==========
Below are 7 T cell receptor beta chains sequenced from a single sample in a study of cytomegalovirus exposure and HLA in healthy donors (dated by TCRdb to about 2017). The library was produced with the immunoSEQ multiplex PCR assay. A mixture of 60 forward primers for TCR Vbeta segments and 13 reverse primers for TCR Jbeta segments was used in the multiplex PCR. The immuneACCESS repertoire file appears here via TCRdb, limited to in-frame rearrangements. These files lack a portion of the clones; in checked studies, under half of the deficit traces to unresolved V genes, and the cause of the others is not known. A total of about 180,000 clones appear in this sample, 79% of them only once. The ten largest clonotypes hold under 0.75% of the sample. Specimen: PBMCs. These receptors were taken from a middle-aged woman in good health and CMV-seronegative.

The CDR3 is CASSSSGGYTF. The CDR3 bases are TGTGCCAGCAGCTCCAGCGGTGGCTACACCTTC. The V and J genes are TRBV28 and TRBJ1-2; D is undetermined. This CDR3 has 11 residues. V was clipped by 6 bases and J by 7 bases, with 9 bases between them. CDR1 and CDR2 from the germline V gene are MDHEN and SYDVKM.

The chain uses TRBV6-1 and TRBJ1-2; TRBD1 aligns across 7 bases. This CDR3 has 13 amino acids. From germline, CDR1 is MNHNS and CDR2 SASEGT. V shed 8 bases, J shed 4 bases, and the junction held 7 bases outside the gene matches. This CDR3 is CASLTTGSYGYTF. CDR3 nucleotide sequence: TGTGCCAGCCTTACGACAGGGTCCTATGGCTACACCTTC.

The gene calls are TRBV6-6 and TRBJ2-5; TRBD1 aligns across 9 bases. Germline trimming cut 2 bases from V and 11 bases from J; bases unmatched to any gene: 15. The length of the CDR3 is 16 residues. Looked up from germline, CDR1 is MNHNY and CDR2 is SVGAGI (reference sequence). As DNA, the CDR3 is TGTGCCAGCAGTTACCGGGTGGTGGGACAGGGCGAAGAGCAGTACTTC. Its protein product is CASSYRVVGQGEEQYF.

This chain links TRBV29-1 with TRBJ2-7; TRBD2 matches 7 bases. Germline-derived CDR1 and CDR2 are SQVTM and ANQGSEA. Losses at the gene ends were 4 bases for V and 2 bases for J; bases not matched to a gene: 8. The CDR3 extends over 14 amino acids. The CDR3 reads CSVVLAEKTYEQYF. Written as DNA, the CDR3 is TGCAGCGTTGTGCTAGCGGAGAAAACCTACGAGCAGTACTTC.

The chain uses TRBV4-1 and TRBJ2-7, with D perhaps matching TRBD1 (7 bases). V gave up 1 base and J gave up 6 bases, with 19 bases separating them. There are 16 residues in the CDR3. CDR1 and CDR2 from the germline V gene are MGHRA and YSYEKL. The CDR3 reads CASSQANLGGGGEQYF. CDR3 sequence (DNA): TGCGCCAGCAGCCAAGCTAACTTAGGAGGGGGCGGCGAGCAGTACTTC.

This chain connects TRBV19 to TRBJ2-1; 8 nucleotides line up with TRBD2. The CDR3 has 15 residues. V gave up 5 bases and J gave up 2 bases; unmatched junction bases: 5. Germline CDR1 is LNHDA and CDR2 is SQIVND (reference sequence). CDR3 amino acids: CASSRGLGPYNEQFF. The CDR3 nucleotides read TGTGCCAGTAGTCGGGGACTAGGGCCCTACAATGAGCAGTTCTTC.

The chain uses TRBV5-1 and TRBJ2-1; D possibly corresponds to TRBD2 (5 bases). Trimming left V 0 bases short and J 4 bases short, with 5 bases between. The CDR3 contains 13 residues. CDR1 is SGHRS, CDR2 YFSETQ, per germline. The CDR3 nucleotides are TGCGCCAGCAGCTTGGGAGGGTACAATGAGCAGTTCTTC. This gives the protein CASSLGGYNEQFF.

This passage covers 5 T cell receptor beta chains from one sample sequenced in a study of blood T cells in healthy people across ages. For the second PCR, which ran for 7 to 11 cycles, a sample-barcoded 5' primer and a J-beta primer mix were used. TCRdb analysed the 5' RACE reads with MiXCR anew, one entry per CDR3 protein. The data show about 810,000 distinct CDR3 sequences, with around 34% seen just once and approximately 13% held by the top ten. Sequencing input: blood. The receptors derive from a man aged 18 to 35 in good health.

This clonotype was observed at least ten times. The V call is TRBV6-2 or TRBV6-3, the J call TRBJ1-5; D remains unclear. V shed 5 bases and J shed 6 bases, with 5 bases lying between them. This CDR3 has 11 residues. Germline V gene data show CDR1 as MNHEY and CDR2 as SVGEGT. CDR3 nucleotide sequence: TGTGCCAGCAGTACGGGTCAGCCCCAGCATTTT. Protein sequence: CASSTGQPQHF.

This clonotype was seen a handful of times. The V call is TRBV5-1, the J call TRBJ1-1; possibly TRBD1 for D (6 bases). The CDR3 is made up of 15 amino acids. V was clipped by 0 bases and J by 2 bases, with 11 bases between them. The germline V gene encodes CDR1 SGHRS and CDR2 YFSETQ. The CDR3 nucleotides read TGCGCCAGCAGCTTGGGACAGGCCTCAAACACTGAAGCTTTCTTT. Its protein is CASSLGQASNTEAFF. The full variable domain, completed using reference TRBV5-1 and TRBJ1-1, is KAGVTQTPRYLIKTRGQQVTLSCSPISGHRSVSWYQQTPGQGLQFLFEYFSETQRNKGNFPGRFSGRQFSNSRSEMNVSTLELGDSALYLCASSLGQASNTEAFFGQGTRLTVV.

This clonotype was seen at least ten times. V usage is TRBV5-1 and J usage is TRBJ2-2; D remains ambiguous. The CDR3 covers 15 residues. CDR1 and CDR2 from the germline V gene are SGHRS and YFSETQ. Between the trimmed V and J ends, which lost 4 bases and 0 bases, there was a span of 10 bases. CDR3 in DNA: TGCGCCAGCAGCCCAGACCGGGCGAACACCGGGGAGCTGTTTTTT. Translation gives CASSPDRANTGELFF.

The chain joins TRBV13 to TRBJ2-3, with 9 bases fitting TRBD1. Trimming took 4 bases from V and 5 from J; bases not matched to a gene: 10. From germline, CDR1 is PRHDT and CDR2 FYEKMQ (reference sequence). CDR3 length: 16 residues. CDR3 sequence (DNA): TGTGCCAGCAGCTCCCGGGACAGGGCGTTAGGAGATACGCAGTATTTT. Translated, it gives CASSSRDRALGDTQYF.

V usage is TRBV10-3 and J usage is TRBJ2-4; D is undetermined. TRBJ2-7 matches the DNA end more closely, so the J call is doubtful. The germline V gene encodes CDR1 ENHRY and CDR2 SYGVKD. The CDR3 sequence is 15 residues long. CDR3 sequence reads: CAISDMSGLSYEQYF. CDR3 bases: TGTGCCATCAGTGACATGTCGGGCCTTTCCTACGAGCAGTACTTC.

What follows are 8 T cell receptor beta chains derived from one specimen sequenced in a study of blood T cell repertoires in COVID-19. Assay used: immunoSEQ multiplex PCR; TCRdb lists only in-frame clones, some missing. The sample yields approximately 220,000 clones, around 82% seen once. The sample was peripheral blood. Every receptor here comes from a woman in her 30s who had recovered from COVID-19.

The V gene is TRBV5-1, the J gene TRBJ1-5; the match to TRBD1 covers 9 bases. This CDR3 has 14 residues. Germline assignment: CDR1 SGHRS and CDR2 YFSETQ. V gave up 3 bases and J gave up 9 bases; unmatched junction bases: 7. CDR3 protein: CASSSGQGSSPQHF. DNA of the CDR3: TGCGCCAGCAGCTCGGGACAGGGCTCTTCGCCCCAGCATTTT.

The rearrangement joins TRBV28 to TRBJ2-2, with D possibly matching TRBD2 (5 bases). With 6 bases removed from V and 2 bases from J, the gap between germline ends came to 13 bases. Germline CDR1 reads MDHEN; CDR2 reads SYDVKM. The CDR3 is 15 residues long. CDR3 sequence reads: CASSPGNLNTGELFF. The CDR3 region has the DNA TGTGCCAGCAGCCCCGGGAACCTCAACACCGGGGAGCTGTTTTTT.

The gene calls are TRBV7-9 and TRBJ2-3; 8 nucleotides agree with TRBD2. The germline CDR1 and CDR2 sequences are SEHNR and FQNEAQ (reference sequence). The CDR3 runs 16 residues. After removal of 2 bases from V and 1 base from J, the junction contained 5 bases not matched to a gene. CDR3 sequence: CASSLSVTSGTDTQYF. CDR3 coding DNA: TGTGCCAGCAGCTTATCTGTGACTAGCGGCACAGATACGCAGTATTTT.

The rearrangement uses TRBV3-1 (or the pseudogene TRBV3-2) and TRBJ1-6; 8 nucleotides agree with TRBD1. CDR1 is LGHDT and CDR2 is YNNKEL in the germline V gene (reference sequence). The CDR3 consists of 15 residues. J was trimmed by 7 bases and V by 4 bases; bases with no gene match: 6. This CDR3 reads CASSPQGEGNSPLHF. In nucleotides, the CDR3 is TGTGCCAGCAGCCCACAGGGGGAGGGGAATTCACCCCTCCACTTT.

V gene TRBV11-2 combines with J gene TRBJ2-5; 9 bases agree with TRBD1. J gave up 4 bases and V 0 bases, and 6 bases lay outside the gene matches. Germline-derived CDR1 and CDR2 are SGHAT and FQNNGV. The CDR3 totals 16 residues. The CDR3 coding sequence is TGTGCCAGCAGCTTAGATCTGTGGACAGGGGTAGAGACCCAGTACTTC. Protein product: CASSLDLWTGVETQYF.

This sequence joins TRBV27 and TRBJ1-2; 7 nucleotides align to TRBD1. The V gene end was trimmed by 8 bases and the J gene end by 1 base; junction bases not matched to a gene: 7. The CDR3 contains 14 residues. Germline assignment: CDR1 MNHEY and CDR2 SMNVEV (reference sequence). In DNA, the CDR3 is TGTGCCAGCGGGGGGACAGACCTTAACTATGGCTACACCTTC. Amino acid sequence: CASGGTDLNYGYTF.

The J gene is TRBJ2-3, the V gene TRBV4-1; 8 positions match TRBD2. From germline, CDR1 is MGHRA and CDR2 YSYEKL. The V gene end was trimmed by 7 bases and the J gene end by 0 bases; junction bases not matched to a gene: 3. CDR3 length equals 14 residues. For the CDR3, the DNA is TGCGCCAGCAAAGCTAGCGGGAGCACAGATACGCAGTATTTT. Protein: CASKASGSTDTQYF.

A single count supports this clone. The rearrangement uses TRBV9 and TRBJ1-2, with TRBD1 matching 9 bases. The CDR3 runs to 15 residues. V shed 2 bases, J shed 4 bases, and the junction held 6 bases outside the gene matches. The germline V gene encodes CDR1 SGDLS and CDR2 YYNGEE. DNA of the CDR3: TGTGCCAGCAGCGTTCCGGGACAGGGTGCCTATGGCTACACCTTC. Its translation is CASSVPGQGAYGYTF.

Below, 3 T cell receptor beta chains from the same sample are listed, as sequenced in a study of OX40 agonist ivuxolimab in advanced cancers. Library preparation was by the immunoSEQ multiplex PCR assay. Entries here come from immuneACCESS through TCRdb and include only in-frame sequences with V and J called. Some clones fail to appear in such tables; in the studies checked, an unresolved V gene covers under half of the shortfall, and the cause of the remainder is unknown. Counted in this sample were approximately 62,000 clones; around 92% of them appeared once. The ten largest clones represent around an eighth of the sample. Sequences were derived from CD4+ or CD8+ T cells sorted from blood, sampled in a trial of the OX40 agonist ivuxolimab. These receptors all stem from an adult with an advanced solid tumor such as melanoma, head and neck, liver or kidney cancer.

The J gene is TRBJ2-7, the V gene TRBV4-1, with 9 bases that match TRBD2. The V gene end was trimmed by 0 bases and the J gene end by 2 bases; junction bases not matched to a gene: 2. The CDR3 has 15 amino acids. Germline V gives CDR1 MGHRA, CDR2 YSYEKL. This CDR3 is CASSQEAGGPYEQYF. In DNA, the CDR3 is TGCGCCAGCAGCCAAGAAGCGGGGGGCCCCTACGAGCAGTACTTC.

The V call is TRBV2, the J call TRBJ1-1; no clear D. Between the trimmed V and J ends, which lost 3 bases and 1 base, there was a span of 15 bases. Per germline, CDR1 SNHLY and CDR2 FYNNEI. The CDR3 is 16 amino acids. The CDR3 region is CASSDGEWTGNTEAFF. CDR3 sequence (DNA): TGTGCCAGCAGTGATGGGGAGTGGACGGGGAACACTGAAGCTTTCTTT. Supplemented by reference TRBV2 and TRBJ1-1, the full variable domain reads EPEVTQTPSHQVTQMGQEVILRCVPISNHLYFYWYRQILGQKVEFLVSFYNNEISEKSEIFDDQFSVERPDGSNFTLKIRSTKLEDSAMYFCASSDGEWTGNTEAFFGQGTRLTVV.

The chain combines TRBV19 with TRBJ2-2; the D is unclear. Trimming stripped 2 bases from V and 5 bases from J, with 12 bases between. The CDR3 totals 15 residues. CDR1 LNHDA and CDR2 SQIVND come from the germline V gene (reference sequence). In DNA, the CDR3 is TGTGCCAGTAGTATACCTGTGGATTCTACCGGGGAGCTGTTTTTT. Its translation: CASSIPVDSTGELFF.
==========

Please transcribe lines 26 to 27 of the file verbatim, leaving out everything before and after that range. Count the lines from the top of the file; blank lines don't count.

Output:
The V call is TRBV2, the J call TRBJ1-1; no clear D. Between the trimmed V and J ends, which lost 3 bases and 1 base, there was a span of 15 bases. Per germline, CDR1 SNHLY and CDR2 FYNNEI. The CDR3 is 16 amino acids. The CDR3 region is CASSDGEWTGNTEAFF. CDR3 sequence (DNA): TGTGCCAGCAGTGATGGGGAGTGGACGGGGAACACTGAAGCTTTCTTT. Supplemented by reference TRBV2 and TRBJ1-1, the full variable domain reads EPEVTQTPSHQVTQMGQEVILRCVPISNHLYFYWYRQILGQKVEFLVSFYNNEISEKSEIFDDQFSVERPDGSNFTLKIRSTKLEDSAMYFCASSDGEWTGNTEAFFGQGTRLTVV.

The chain combines TRBV19 with TRBJ2-2; the D is unclear. Trimming stripped 2 bases from V and 5 bases from J, with 12 bases between. The CDR3 totals 15 residues. CDR1 LNHDA and CDR2 SQIVND come from the germline V gene (reference sequence). In DNA, the CDR3 is TGTGCCAGTAGTATACCTGTGGATTCTACCGGGGAGCTGTTTTTT. Its translation: CASSIPVDSTGELFF.